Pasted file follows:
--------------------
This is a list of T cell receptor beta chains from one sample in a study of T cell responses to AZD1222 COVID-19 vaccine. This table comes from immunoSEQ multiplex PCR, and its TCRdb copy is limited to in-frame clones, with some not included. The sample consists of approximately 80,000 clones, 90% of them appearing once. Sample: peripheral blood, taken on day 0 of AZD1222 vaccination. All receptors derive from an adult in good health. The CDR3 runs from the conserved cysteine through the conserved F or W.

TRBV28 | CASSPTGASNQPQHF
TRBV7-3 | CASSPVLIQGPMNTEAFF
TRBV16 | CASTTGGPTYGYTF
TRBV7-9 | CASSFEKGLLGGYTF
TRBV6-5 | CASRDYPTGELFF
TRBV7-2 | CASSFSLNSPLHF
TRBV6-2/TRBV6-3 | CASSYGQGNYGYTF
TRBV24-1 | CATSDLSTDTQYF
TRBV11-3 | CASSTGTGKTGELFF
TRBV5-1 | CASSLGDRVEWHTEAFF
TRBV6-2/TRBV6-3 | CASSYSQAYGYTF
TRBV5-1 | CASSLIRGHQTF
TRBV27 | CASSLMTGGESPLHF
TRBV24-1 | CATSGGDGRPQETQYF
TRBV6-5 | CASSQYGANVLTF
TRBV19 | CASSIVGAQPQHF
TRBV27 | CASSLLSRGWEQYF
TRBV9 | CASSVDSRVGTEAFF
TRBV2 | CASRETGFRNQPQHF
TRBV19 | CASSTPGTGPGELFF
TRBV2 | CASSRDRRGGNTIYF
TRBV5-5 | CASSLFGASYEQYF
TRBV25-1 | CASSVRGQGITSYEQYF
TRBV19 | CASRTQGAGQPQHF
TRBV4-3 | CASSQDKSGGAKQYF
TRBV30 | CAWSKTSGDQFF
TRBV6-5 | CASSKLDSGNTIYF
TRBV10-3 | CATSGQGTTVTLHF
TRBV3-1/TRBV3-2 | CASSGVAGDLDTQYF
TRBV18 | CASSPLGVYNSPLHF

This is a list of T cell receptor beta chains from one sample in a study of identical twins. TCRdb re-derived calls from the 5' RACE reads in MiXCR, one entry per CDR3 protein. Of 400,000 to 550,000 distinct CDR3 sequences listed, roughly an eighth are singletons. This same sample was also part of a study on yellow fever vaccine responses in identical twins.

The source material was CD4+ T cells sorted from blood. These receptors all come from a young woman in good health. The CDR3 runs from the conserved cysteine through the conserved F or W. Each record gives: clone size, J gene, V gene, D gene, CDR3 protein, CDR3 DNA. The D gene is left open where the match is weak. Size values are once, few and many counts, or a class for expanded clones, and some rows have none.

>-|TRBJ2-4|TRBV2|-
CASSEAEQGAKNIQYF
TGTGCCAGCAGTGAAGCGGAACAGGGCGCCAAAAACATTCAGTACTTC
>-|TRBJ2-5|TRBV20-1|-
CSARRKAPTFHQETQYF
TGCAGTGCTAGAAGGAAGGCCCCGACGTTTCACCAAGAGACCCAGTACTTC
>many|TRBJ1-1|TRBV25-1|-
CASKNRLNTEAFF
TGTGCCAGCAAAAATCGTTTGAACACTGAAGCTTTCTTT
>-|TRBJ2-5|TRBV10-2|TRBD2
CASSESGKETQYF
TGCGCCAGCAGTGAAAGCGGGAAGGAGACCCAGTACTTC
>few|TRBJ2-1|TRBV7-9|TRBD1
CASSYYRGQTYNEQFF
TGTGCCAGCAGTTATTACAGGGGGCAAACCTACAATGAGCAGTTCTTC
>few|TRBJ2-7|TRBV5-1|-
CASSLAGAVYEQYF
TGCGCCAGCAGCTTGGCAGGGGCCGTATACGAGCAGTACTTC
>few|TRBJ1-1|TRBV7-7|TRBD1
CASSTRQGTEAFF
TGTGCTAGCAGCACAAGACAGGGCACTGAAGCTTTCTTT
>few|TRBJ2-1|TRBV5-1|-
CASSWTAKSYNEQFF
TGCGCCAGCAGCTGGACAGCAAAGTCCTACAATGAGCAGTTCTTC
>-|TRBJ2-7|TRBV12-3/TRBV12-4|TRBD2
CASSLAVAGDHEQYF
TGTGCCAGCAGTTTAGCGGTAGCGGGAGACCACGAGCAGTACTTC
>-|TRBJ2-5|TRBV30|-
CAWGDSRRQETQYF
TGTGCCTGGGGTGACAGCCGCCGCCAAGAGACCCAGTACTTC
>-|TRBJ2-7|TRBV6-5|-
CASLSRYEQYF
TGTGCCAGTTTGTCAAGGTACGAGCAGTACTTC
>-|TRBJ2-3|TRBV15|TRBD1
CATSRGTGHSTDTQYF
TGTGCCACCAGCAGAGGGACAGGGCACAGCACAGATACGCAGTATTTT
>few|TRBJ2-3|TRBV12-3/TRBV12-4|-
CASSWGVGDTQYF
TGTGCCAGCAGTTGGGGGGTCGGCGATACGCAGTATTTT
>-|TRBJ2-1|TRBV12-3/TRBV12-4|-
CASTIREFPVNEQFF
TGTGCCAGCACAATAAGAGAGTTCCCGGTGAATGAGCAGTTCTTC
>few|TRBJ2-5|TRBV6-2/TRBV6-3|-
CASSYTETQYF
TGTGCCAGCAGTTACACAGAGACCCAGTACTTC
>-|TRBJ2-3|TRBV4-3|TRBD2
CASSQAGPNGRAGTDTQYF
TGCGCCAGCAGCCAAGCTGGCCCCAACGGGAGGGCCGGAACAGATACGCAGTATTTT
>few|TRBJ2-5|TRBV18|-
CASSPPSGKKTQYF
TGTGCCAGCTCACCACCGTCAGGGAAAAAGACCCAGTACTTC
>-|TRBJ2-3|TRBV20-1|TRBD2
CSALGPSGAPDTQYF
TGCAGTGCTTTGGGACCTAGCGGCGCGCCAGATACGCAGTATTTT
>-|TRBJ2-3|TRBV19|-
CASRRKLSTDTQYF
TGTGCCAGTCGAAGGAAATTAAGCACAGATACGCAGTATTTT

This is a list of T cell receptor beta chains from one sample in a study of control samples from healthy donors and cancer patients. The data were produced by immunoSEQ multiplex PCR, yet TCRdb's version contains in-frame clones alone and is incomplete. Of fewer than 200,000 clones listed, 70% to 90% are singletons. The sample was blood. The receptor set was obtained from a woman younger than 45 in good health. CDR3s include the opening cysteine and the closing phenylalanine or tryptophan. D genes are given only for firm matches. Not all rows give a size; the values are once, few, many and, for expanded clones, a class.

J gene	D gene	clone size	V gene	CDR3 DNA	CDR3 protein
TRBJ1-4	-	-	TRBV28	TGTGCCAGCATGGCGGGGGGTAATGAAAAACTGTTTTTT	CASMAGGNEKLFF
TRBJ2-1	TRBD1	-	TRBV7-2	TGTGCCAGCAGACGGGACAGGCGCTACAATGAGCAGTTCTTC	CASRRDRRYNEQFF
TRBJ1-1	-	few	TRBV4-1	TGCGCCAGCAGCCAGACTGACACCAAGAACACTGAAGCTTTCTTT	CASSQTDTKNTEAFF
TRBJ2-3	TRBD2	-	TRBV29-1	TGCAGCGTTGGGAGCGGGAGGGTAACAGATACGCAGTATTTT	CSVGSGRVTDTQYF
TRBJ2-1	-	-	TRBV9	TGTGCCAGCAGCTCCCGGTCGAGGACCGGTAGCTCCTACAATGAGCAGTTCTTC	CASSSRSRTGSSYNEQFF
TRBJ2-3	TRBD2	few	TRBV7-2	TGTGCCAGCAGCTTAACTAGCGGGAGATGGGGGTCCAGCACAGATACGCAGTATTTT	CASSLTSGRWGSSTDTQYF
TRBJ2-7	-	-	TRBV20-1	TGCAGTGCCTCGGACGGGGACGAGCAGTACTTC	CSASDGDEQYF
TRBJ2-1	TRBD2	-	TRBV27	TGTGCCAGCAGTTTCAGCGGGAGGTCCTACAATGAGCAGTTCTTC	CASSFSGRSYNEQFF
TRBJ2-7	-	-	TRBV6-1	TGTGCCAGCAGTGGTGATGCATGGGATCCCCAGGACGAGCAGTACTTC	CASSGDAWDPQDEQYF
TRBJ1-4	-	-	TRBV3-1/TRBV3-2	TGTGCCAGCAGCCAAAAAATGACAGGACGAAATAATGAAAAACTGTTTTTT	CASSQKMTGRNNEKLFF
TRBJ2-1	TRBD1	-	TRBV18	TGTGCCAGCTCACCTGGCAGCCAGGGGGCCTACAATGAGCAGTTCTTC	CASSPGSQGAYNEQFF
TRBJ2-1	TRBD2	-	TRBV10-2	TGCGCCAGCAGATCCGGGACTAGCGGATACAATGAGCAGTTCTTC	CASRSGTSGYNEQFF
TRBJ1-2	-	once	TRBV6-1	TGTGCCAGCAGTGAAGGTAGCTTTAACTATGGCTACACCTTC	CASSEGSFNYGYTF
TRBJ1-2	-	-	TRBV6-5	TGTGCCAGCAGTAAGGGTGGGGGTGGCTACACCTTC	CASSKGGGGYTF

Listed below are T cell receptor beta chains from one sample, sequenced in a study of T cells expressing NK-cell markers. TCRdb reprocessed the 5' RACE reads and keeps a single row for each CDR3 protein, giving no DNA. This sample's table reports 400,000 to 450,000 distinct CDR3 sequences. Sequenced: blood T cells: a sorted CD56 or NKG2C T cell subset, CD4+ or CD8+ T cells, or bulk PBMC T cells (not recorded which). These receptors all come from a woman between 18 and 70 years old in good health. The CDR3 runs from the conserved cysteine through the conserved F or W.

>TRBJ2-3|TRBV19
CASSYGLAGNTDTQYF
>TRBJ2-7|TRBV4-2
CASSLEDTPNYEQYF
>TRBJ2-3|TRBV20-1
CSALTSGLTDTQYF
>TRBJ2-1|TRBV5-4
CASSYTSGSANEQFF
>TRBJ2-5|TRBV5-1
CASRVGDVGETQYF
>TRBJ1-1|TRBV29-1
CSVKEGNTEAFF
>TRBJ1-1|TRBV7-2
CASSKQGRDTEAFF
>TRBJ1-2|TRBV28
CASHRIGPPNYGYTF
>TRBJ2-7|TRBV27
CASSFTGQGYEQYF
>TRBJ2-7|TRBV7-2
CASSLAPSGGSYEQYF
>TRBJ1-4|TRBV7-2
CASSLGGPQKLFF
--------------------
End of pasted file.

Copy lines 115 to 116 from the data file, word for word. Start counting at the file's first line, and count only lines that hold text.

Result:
CASSYTSGSANEQFF
>TRBJ2-5|TRBV5-1